My Russian: A Novel by Deirdre McnamerMy Russian: A Novel by Deirdre Mcnamer

My Russian: A Novel

byDeirdre Mcnamer

Paperback | July 5, 2000

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While her family thinks she is vacationing in Greece, Francesca Woodbridge- disguised by the wig, the dress, and the limp of an elderly woman - checks into a local hotel just blocks from her home. The reason for her deceit is twofold: to step outside of her life and observe it from a distance and to watch the comings and goings in her neighborhood for clues to potential suspects in her husband's shooting.

Ever since the night her husband Ren was wounded by an intruder's gun, Francesca has felt uneasy in their marriage and resentful of how Ren has changed over the years. Now, as an undercover spy on her own life, she scans her history in her unsparing, sometimes darkly funny search for clarity - from the idealistic days of college when she first fell in love, through the quiet disappointments that have collected in the depths of her soul, to her recent, unexpected, passionate affair with her Russian gardener, Yuri, whose sudden, unexplainable disappearance leads her to question just who she has become. As she seeks an answer, she meets people she could never have known in her "real" life and views people she thought she knew as strangers. As she reveals who shot her husband, she is forced to see herself in a bold, new, and entirely unexpected light . . .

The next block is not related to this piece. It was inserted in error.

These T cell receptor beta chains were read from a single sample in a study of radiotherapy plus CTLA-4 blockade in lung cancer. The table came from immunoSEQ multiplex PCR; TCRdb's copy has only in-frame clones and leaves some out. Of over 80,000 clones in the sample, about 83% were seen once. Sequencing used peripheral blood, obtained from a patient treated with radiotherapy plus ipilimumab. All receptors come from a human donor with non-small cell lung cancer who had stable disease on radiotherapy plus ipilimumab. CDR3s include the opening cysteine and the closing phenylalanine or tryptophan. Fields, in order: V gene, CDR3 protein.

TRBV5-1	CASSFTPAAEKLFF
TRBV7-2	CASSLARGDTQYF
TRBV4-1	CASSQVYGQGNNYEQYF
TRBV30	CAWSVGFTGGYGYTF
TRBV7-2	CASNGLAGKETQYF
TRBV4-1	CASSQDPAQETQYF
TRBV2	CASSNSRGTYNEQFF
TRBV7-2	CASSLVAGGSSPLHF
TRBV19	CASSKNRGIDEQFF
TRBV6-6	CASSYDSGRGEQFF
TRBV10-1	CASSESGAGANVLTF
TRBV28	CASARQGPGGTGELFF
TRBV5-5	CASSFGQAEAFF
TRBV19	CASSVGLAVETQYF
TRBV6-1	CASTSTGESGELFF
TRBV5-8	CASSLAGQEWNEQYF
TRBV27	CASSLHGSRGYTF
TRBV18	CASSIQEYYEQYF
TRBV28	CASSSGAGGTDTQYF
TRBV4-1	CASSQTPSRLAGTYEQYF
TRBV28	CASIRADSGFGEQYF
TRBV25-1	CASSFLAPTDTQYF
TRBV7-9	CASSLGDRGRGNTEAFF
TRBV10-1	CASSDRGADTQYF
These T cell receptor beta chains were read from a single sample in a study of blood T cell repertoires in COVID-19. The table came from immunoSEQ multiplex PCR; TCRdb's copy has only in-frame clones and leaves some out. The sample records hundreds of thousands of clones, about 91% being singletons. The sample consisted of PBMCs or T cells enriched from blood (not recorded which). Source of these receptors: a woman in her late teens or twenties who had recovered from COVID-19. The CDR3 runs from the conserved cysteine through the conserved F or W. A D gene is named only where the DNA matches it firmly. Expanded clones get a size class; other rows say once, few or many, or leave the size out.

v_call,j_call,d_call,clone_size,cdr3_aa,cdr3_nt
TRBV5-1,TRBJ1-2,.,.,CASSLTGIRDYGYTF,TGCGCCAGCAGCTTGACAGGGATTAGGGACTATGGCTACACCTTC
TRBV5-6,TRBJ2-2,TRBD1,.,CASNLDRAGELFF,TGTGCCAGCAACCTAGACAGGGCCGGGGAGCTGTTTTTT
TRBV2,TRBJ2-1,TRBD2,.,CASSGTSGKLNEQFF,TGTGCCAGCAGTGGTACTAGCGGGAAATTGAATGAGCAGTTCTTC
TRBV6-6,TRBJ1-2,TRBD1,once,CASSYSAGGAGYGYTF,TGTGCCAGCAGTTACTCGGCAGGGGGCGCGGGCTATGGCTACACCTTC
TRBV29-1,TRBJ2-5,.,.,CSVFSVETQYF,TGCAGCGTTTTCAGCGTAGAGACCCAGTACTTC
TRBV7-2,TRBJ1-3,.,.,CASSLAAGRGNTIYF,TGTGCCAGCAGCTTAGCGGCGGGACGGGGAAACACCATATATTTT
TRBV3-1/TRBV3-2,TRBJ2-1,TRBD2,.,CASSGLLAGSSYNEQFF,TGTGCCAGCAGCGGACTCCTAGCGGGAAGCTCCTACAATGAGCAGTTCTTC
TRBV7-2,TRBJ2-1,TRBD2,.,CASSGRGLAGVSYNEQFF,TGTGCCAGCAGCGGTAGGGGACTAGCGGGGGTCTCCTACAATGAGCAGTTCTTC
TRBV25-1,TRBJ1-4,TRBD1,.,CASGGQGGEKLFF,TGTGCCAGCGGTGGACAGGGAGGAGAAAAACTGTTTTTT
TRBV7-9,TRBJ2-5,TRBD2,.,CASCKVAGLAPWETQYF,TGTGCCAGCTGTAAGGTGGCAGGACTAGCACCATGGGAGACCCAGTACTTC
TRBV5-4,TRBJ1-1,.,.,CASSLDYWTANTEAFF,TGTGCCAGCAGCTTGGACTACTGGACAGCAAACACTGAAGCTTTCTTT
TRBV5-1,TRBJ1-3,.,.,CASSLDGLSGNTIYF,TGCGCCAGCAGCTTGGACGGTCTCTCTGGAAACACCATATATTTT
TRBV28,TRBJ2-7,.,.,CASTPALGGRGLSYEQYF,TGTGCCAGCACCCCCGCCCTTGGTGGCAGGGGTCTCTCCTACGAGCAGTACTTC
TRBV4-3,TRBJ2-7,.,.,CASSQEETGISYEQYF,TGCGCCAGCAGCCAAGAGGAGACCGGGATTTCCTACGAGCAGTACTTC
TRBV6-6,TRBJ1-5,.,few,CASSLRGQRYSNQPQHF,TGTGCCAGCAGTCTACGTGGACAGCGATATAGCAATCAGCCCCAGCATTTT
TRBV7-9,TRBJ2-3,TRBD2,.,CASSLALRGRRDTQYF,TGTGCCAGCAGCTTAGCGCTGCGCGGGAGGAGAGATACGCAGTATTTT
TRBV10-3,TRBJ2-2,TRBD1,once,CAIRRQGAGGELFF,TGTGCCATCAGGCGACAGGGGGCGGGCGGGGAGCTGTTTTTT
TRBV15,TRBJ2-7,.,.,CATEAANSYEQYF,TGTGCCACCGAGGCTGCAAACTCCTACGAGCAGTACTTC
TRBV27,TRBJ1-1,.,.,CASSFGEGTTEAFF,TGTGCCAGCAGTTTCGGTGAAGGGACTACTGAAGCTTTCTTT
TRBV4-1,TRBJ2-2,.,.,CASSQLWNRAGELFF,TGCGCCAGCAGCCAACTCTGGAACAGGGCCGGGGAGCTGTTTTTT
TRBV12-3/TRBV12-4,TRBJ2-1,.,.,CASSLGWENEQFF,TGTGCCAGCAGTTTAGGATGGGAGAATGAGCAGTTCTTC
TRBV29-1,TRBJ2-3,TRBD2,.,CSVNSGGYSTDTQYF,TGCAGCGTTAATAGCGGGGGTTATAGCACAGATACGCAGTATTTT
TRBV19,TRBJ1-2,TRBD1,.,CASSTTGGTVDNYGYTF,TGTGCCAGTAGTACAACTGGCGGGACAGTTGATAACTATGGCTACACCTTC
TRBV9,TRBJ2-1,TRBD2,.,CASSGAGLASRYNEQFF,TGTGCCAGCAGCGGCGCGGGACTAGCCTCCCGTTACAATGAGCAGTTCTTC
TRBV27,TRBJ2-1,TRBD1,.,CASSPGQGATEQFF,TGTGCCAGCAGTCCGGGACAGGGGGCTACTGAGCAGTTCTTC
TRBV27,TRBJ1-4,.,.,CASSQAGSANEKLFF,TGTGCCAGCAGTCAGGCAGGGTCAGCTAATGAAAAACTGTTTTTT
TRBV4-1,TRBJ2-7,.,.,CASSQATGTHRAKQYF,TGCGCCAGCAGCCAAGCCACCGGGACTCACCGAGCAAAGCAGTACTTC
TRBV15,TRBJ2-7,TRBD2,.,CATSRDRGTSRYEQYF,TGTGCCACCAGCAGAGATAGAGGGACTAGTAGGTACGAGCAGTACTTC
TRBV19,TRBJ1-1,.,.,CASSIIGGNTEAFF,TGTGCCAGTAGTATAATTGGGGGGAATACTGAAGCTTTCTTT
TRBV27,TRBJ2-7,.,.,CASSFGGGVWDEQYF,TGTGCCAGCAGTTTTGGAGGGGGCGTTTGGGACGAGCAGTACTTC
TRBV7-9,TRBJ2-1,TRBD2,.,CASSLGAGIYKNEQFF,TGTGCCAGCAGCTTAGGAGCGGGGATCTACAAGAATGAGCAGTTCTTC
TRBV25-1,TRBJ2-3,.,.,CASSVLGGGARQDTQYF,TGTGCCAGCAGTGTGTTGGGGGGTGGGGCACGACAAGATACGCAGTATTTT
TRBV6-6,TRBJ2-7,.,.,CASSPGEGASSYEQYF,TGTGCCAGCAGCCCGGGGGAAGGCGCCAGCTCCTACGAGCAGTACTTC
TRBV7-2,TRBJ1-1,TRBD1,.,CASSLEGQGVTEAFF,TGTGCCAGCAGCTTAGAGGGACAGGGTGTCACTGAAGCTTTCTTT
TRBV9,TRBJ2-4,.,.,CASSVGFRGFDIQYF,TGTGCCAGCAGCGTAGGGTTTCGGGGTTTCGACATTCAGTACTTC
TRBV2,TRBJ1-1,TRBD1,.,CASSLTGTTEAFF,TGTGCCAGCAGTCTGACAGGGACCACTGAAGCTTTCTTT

Title:My Russian: A NovelFormat:PaperbackProduct dimensions:304 pages, 8.23 × 5.45 × 0.62 inShipping dimensions:8.23 × 5.45 × 0.62 inPublished:July 5, 2000Publisher:Random House Publishing GroupLanguage:English

The following ISBNs are associated with this title:

ISBN - 10:0345439511

ISBN - 13:9780345439512

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Read from the Book